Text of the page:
by Dagmara Genda // Sept. 1, 2022
Oil, that black viscous substance trapped in reservoirs below the earth’s surface, is burned in the blink of an eye but takes millions of years to form. 70% of the “black gold” powering the engines of today’s economies was formed 252 to 66 million years ago under very specific geological conditions. Though it was just discovered in 1859, we are now facing, at a consumption rate of 35.5 billion barrels a year, a depletion prognosis of 47 years, according to 2016 statistics from British Petroleum and the U.S. Energy Information Administration. Oil, as Monira Al Qadiri emphasised in our recent visit to her studio, is in everything around us: our shampoos, toothpastes, plastic bottles, computers, cars, packaging, the asphalt paving our streets, paraffin, just to name a few. This dire state has implications far beyond the energy and production concerns of the industrialised world. It is an addition largely responsible for an already unfolding environmental catastrophe.
The sheer prevalence of fossil fuels and their products has, expectedly, also had an effect on culture. In Al Qadiri’s case, the petrochemical industry remains the sole support of the economy in her homeland, Kuwait. It is the wealth derived from oil that has supported her artistic career and now forms the conceptual focus of her practice. The quickly growing art infrastructure of the Middle East is also a product of oil wealth. In recent years billion dollar investments have been made into museums, architecture and art shows, preferably with spectacular outcomes: the Louvre in Abu Dhabi and the National Museum of Qatar for example, both designed by Jean Nouvel or the Museum of Islamic Art designed by I.M. Pei. These investments help fund not only artists from the Middle East, but, in what is a complicated relationship, European and American artists as well.
The now six-month old Russian invasion of Ukraine has laid bare the complex geopolitical dependencies for which oil is the life blood. Europe’s reliance on fossil fuels and its global effects was the topic of a Lena Johanna Reisner’s and Sonja Hornung’s ‘Fossil Experience,’ an exhibition programme in Berlin’s Wasserspeicher this past Spring. In light of the current rush to diversify energy sources and the reopened debate on nuclear power, its relevance has only increased since then. This is why, over September and October, we will be looking at the material and cultural effects of oil, from artists working in oil producing economies to those making work with, against or about oil. The articles over the next two months will explore the prolific but sometimes unacknowledged influence of fossil fuels.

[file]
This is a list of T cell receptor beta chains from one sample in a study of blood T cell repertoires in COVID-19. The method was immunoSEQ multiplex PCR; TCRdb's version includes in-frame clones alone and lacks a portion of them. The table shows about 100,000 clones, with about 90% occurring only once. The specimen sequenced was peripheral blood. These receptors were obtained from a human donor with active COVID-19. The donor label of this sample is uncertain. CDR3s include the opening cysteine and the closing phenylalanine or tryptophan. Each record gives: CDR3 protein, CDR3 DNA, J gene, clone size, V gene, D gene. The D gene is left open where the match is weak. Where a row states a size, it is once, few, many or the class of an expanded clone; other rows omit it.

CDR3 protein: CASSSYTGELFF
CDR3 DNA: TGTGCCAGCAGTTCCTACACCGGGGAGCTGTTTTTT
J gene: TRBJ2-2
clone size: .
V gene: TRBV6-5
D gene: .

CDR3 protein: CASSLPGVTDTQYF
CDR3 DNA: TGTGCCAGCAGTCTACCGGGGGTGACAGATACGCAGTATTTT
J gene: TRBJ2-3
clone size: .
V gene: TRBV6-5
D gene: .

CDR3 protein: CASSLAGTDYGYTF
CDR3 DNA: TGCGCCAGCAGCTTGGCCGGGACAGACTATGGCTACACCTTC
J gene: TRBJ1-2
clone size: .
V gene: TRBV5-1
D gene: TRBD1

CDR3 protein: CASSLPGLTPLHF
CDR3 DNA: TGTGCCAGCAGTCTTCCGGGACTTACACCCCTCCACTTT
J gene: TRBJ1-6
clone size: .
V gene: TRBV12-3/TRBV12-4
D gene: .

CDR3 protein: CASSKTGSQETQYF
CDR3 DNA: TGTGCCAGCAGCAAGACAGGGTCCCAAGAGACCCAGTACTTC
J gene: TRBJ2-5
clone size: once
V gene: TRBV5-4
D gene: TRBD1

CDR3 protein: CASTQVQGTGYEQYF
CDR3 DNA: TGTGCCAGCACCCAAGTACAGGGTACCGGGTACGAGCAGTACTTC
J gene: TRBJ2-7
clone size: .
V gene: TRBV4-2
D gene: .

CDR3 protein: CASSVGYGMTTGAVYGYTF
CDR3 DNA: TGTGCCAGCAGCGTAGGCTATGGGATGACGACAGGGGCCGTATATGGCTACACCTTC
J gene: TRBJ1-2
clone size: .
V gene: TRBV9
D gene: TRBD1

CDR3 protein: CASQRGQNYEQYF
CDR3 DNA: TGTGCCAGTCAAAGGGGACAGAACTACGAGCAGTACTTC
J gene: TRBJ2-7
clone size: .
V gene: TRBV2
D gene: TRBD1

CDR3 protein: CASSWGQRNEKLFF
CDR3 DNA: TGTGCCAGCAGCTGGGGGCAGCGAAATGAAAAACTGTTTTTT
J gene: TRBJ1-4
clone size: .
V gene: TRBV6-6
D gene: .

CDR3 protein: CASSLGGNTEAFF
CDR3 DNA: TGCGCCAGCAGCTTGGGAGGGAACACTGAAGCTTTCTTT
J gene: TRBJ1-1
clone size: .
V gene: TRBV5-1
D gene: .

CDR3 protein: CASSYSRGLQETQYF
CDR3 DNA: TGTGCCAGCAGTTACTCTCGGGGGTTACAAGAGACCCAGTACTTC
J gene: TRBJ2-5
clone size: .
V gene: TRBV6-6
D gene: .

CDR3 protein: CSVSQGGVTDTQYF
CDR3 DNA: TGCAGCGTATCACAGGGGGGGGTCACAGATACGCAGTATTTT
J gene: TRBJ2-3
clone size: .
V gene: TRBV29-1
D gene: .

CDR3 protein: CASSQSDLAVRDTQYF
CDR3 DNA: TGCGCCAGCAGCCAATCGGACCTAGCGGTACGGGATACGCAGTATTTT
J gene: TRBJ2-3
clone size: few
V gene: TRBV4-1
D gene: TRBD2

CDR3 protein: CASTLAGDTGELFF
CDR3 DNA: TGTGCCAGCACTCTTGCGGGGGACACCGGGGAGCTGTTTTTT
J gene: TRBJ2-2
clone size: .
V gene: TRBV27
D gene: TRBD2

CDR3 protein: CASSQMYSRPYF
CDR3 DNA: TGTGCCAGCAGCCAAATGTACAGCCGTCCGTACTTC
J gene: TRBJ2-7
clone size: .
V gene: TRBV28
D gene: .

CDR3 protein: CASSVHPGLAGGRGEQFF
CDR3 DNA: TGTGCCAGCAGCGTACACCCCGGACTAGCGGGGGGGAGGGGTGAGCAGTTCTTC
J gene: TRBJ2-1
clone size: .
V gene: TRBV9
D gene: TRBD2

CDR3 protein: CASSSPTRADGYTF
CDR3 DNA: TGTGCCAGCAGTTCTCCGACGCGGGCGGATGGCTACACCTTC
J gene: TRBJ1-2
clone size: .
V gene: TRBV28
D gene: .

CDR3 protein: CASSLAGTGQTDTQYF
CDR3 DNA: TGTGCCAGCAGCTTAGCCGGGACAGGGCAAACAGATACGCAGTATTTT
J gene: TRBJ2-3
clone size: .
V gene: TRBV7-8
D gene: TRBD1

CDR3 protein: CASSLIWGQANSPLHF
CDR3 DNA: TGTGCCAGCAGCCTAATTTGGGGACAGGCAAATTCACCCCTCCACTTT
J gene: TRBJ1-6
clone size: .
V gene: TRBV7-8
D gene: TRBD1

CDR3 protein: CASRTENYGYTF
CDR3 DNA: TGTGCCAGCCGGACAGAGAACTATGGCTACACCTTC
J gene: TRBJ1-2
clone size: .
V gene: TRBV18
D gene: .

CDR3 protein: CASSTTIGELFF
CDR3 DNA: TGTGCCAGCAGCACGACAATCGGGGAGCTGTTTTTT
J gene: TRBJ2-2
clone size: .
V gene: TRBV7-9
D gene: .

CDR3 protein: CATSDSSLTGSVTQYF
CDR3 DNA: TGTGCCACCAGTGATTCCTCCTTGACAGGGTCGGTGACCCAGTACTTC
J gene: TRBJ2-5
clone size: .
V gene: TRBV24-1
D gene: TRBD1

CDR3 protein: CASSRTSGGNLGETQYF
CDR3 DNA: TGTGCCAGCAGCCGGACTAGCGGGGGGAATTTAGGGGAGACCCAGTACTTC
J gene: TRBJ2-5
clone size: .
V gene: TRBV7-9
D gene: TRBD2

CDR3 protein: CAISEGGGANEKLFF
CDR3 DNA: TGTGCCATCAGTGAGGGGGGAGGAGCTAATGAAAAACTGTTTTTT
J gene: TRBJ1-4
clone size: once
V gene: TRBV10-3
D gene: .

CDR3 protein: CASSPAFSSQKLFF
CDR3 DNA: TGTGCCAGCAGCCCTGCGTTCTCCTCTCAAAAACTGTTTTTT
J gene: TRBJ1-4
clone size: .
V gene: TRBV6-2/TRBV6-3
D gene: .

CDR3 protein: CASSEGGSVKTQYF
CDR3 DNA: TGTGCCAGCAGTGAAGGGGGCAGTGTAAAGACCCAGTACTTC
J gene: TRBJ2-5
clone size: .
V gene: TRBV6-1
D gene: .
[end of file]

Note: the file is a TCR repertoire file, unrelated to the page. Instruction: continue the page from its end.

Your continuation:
Among upcoming articles will be an interview by contributing writer Juan José Santos with Brasilian artist and researcher Beto Schwafaty, who works with the cultural, environmental and political effects of the petrochemical industry. In his exhibition “Contract of Risk,” for example, the artist gathered everyday objects, political speeches, media and advertising to examine the effects of the “oil universe.”
Later in September we will be visiting the studio of Ana Alenso, who recently took part in the exhibition ‘Oil: Beauty and Horror in the Petrol Age’ at Kunstmuseum Wolfburg. The Venezuelan-born artist creates sculptures and installations made of materials sourced from mining and oil industries. The resulting poetic, but darkly dystopian objects, embody our dependence on non-renewable resources as well as portray a fascination with the aesthetics of the industry. The result are works that are both warnings and seductions; they mark the dangerous ambivalence of our society’s relationship to petrochemicals.
The questions arising from these practices and others that we will explore are formed not only by our role within the environmental catastrophe spurred by fossil fuels, but also our emotional and aesthetic relationship to it. What cultures and aesthetics has oil made possible? How deep does the influence of oil run? Can art about fossil fuels catalyse change or does it romanticise through its use of aesthetics? Oil, in our present day, is existential. It is not only in everything we use, but its effects also constitute our embodied experience of the world, both cultural and physical.